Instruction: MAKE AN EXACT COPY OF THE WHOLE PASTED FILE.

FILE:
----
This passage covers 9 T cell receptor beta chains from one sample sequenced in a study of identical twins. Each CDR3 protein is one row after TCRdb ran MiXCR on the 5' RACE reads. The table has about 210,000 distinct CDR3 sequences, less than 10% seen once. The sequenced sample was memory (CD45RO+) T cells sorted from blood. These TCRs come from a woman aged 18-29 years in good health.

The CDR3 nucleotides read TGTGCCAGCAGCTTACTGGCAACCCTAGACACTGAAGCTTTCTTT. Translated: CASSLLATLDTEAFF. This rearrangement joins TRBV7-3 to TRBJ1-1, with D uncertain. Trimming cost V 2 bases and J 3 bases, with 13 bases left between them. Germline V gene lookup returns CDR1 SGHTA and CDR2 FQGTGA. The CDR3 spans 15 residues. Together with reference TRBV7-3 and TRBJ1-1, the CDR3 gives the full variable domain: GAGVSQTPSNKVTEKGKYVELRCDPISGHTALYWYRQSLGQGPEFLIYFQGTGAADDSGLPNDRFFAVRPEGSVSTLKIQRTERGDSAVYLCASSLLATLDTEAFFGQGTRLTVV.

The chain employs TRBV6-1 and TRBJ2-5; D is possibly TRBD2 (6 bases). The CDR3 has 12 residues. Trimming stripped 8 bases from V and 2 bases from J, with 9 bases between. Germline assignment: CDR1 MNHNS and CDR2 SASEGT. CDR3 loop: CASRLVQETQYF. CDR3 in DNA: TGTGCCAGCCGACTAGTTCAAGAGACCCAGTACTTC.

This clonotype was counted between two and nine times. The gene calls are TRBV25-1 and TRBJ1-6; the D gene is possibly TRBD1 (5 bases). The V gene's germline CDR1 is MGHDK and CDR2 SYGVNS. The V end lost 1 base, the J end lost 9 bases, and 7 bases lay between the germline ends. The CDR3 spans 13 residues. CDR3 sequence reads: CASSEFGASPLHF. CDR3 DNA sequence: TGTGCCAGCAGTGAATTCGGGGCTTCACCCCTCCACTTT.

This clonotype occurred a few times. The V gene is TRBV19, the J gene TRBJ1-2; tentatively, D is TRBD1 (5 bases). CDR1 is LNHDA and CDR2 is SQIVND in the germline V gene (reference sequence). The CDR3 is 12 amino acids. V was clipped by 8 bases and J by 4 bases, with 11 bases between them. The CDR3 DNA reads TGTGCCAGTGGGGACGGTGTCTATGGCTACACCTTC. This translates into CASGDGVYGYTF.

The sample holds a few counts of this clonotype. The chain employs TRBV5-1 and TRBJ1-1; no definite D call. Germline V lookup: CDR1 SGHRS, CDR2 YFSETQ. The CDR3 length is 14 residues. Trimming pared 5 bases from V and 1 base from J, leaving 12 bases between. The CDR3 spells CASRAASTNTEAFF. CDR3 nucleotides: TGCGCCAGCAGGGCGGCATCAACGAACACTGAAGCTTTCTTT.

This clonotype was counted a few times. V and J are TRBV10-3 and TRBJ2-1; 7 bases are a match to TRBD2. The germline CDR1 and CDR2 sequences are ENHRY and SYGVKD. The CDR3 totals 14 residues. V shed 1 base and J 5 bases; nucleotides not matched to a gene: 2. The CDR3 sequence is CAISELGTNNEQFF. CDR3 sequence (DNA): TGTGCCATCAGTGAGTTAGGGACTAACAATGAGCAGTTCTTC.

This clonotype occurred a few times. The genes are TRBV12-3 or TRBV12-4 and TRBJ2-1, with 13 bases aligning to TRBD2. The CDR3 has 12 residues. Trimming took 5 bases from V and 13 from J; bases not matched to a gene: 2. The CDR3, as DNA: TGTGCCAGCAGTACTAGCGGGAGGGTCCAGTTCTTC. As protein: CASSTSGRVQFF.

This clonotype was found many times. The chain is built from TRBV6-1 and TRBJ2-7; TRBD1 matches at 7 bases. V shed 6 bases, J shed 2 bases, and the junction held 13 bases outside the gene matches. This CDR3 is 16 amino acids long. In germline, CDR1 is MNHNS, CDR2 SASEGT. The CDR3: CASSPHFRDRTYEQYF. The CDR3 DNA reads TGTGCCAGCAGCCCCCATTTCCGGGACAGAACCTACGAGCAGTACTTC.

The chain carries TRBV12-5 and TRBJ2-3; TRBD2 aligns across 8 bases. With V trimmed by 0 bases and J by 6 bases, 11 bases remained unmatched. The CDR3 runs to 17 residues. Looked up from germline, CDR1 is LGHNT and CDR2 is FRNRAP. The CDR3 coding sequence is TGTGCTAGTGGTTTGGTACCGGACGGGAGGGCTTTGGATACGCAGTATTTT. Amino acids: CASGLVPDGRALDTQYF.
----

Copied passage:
This passage covers 9 T cell receptor beta chains from one sample sequenced in a study of identical twins. Each CDR3 protein is one row after TCRdb ran MiXCR on the 5' RACE reads. The table has about 210,000 distinct CDR3 sequences, less than 10% seen once. The sequenced sample was memory (CD45RO+) T cells sorted from blood. These TCRs come from a woman aged 18-29 years in good health.

The CDR3 nucleotides read TGTGCCAGCAGCTTACTGGCAACCCTAGACACTGAAGCTTTCTTT. Translated: CASSLLATLDTEAFF. This rearrangement joins TRBV7-3 to TRBJ1-1, with D uncertain. Trimming cost V 2 bases and J 3 bases, with 13 bases left between them. Germline V gene lookup returns CDR1 SGHTA and CDR2 FQGTGA. The CDR3 spans 15 residues. Together with reference TRBV7-3 and TRBJ1-1, the CDR3 gives the full variable domain: GAGVSQTPSNKVTEKGKYVELRCDPISGHTALYWYRQSLGQGPEFLIYFQGTGAADDSGLPNDRFFAVRPEGSVSTLKIQRTERGDSAVYLCASSLLATLDTEAFFGQGTRLTVV.

The chain employs TRBV6-1 and TRBJ2-5; D is possibly TRBD2 (6 bases). The CDR3 has 12 residues. Trimming stripped 8 bases from V and 2 bases from J, with 9 bases between. Germline assignment: CDR1 MNHNS and CDR2 SASEGT. CDR3 loop: CASRLVQETQYF. CDR3 in DNA: TGTGCCAGCCGACTAGTTCAAGAGACCCAGTACTTC.

This clonotype was counted between two and nine times. The gene calls are TRBV25-1 and TRBJ1-6; the D gene is possibly TRBD1 (5 bases). The V gene's germline CDR1 is MGHDK and CDR2 SYGVNS. The V end lost 1 base, the J end lost 9 bases, and 7 bases lay between the germline ends. The CDR3 spans 13 residues. CDR3 sequence reads: CASSEFGASPLHF. CDR3 DNA sequence: TGTGCCAGCAGTGAATTCGGGGCTTCACCCCTCCACTTT.

This clonotype occurred a few times. The V gene is TRBV19, the J gene TRBJ1-2; tentatively, D is TRBD1 (5 bases). CDR1 is LNHDA and CDR2 is SQIVND in the germline V gene (reference sequence). The CDR3 is 12 amino acids. V was clipped by 8 bases and J by 4 bases, with 11 bases between them. The CDR3 DNA reads TGTGCCAGTGGGGACGGTGTCTATGGCTACACCTTC. This translates into CASGDGVYGYTF.

The sample holds a few counts of this clonotype. The chain employs TRBV5-1 and TRBJ1-1; no definite D call. Germline V lookup: CDR1 SGHRS, CDR2 YFSETQ. The CDR3 length is 14 residues. Trimming pared 5 bases from V and 1 base from J, leaving 12 bases between. The CDR3 spells CASRAASTNTEAFF. CDR3 nucleotides: TGCGCCAGCAGGGCGGCATCAACGAACACTGAAGCTTTCTTT.

This clonotype was counted a few times. V and J are TRBV10-3 and TRBJ2-1; 7 bases are a match to TRBD2. The germline CDR1 and CDR2 sequences are ENHRY and SYGVKD. The CDR3 totals 14 residues. V shed 1 base and J 5 bases; nucleotides not matched to a gene: 2. The CDR3 sequence is CAISELGTNNEQFF. CDR3 sequence (DNA): TGTGCCATCAGTGAGTTAGGGACTAACAATGAGCAGTTCTTC.

This clonotype occurred a few times. The genes are TRBV12-3 or TRBV12-4 and TRBJ2-1, with 13 bases aligning to TRBD2. The CDR3 has 12 residues. Trimming took 5 bases from V and 13 from J; bases not matched to a gene: 2. The CDR3, as DNA: TGTGCCAGCAGTACTAGCGGGAGGGTCCAGTTCTTC. As protein: CASSTSGRVQFF.

This clonotype was found many times. The chain is built from TRBV6-1 and TRBJ2-7; TRBD1 matches at 7 bases. V shed 6 bases, J shed 2 bases, and the junction held 13 bases outside the gene matches. This CDR3 is 16 amino acids long. In germline, CDR1 is MNHNS, CDR2 SASEGT. The CDR3: CASSPHFRDRTYEQYF. The CDR3 DNA reads TGTGCCAGCAGCCCCCATTTCCGGGACAGAACCTACGAGCAGTACTTC.

The chain carries TRBV12-5 and TRBJ2-3; TRBD2 aligns across 8 bases. With V trimmed by 0 bases and J by 6 bases, 11 bases remained unmatched. The CDR3 runs to 17 residues. Looked up from germline, CDR1 is LGHNT and CDR2 is FRNRAP. The CDR3 coding sequence is TGTGCTAGTGGTTTGGTACCGGACGGGAGGGCTTTGGATACGCAGTATTTT. Amino acids: CASGLVPDGRALDTQYF.